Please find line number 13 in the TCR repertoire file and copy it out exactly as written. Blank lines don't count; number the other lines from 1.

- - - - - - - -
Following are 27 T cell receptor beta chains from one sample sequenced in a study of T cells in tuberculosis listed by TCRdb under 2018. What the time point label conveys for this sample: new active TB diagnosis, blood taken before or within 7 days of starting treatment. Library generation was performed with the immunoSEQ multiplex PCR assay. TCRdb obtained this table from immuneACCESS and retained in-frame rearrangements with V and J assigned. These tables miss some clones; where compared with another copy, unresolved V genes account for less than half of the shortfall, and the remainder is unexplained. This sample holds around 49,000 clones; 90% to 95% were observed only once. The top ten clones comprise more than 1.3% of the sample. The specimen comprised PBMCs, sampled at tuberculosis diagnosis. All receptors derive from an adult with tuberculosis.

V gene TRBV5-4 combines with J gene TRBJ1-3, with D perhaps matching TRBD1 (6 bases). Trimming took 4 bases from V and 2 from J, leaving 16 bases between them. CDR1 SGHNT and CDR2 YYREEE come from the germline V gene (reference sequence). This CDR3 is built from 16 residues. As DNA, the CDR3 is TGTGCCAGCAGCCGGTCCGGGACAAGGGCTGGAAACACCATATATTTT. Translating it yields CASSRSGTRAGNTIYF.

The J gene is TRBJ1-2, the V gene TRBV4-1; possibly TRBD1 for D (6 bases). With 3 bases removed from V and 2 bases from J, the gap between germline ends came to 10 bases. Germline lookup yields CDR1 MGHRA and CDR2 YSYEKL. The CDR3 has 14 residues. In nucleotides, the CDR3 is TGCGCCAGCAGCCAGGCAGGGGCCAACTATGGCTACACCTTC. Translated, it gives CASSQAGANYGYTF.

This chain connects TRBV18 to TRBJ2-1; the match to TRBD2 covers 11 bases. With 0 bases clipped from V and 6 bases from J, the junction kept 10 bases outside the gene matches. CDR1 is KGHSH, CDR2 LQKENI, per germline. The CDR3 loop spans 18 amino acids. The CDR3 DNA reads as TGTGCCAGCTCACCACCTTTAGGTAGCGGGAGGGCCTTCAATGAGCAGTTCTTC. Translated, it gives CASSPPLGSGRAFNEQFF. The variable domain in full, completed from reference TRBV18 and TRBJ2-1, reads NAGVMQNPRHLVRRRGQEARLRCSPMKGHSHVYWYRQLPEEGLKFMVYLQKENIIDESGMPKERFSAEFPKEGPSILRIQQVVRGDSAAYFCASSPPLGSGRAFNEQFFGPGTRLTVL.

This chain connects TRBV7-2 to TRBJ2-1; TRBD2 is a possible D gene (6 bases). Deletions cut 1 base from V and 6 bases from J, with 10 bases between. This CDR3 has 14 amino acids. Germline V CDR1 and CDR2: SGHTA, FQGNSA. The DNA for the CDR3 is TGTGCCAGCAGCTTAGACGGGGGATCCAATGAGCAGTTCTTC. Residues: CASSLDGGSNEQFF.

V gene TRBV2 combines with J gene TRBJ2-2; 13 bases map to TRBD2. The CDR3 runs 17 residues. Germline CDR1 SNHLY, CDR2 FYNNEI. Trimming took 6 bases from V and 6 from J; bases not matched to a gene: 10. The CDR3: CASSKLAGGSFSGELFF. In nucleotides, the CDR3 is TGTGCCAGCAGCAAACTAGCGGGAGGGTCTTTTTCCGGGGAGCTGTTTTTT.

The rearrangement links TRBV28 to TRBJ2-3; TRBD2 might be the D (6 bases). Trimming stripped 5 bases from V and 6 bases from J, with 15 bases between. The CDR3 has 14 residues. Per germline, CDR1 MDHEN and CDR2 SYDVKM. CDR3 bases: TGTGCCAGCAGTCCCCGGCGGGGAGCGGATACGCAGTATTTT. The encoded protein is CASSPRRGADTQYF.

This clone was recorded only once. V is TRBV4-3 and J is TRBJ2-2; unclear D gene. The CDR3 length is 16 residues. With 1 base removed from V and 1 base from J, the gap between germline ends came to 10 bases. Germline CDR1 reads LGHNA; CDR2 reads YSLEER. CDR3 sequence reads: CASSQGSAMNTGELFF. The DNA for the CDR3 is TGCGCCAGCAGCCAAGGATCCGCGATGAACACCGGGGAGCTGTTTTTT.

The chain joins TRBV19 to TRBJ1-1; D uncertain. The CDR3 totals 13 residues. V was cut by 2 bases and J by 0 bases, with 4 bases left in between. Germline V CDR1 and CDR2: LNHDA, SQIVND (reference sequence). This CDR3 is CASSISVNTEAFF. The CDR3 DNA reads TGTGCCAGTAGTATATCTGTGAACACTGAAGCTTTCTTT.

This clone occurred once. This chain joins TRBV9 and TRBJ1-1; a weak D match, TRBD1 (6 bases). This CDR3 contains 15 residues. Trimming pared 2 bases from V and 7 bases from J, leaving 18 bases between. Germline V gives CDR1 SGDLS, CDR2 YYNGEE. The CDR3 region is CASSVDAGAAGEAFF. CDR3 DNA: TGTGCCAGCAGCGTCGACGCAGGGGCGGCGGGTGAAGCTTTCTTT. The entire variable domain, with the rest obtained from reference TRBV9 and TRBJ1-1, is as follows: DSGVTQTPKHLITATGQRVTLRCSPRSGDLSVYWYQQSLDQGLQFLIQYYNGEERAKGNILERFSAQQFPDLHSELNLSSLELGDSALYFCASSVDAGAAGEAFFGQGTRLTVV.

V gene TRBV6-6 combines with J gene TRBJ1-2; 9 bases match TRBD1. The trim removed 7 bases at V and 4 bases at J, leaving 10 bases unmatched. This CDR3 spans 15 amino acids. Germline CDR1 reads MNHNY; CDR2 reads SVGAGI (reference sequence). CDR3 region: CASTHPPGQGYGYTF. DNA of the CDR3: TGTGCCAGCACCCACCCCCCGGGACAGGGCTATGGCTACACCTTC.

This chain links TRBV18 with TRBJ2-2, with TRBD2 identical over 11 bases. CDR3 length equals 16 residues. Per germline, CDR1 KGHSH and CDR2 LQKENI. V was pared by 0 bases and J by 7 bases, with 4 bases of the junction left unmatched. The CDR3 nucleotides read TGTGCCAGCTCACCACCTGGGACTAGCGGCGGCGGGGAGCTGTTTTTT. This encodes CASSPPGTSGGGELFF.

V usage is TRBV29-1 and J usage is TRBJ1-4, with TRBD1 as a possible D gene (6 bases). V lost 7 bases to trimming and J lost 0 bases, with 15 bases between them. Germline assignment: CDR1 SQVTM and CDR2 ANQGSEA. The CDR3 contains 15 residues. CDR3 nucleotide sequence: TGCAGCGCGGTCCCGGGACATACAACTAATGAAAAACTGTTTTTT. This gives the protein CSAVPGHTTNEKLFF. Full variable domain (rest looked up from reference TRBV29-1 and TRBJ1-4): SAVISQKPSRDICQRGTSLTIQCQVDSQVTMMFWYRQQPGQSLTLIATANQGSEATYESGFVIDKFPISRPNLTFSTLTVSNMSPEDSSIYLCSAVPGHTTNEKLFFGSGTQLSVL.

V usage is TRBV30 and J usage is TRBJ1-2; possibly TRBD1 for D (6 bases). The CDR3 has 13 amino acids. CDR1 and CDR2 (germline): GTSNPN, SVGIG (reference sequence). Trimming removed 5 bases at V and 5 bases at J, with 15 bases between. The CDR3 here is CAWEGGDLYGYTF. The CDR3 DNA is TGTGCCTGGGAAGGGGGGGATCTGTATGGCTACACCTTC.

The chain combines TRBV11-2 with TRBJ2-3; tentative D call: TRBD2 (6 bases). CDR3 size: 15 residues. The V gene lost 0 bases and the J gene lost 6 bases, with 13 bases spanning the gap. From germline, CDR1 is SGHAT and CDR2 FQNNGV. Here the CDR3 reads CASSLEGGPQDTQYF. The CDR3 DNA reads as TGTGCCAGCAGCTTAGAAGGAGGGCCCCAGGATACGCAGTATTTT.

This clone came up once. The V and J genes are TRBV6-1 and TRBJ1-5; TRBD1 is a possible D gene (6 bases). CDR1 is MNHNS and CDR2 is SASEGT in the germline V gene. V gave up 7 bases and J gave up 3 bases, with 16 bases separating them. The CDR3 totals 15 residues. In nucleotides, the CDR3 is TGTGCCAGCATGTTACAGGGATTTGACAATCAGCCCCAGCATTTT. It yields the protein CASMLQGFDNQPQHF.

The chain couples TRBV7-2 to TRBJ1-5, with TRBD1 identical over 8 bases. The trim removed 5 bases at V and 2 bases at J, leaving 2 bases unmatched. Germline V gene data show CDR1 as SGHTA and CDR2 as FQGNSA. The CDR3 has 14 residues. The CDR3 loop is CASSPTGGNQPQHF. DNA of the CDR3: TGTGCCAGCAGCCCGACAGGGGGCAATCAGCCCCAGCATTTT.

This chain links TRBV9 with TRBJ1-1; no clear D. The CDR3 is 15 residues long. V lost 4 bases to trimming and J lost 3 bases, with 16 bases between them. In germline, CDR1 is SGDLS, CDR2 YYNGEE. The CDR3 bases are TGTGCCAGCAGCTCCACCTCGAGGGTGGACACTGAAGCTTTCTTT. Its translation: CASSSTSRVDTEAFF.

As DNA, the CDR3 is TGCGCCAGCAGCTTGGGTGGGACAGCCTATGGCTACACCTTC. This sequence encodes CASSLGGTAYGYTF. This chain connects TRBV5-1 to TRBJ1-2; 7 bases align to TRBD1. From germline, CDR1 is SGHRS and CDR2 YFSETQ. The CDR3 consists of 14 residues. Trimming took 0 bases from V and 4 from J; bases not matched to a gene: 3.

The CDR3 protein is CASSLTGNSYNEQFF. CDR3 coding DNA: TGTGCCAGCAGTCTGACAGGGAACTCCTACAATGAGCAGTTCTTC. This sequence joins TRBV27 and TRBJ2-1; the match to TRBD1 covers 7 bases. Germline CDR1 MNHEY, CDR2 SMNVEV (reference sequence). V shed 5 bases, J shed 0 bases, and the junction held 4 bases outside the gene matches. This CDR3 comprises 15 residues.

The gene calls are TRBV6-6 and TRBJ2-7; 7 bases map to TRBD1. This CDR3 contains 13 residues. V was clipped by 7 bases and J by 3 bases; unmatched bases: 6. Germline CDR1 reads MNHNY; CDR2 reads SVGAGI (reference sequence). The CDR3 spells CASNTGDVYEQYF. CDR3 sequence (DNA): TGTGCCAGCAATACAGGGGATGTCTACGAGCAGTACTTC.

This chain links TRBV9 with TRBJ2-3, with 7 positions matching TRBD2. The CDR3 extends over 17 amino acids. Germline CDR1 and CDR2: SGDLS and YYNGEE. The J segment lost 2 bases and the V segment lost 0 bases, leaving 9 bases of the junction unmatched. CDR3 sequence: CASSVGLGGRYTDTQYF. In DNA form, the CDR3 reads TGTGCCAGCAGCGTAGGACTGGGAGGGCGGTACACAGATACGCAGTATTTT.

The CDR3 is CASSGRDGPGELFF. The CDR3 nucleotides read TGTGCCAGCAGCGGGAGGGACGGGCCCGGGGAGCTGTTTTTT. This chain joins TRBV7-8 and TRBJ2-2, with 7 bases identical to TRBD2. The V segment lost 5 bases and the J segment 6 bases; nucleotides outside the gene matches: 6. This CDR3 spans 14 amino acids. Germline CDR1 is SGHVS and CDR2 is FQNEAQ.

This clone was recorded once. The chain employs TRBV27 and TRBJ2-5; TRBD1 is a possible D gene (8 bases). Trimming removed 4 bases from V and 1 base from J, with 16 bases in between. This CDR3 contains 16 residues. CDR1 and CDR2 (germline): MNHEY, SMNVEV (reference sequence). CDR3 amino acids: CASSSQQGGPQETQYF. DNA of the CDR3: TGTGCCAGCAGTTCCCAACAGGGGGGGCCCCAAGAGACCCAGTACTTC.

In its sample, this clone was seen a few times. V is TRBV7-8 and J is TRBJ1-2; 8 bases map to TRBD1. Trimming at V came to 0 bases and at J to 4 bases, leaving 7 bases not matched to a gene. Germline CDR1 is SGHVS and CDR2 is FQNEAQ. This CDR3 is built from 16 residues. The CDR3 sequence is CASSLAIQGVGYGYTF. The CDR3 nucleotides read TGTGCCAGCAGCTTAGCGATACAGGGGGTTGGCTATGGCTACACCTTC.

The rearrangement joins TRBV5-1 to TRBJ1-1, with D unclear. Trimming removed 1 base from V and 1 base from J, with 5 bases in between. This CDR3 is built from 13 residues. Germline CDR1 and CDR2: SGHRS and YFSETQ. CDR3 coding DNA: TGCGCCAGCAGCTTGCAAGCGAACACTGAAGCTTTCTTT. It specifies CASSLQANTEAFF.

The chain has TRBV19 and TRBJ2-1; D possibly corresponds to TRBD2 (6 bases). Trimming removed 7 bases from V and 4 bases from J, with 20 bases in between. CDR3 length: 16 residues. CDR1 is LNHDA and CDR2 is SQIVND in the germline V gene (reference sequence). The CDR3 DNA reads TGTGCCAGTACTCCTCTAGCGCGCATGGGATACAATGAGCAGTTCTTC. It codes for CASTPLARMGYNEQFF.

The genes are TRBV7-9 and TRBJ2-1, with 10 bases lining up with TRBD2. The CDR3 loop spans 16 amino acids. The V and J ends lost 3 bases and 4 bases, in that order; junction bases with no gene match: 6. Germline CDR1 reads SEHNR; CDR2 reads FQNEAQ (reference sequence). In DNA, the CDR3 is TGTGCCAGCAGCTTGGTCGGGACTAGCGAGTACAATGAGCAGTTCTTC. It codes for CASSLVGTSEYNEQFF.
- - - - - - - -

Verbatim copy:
V usage is TRBV29-1 and J usage is TRBJ1-4, with TRBD1 as a possible D gene (6 bases). V lost 7 bases to trimming and J lost 0 bases, with 15 bases between them. Germline assignment: CDR1 SQVTM and CDR2 ANQGSEA. The CDR3 contains 15 residues. CDR3 nucleotide sequence: TGCAGCGCGGTCCCGGGACATACAACTAATGAAAAACTGTTTTTT. This gives the protein CSAVPGHTTNEKLFF. Full variable domain (rest looked up from reference TRBV29-1 and TRBJ1-4): SAVISQKPSRDICQRGTSLTIQCQVDSQVTMMFWYRQQPGQSLTLIATANQGSEATYESGFVIDKFPISRPNLTFSTLTVSNMSPEDSSIYLCSAVPGHTTNEKLFFGSGTQLSVL.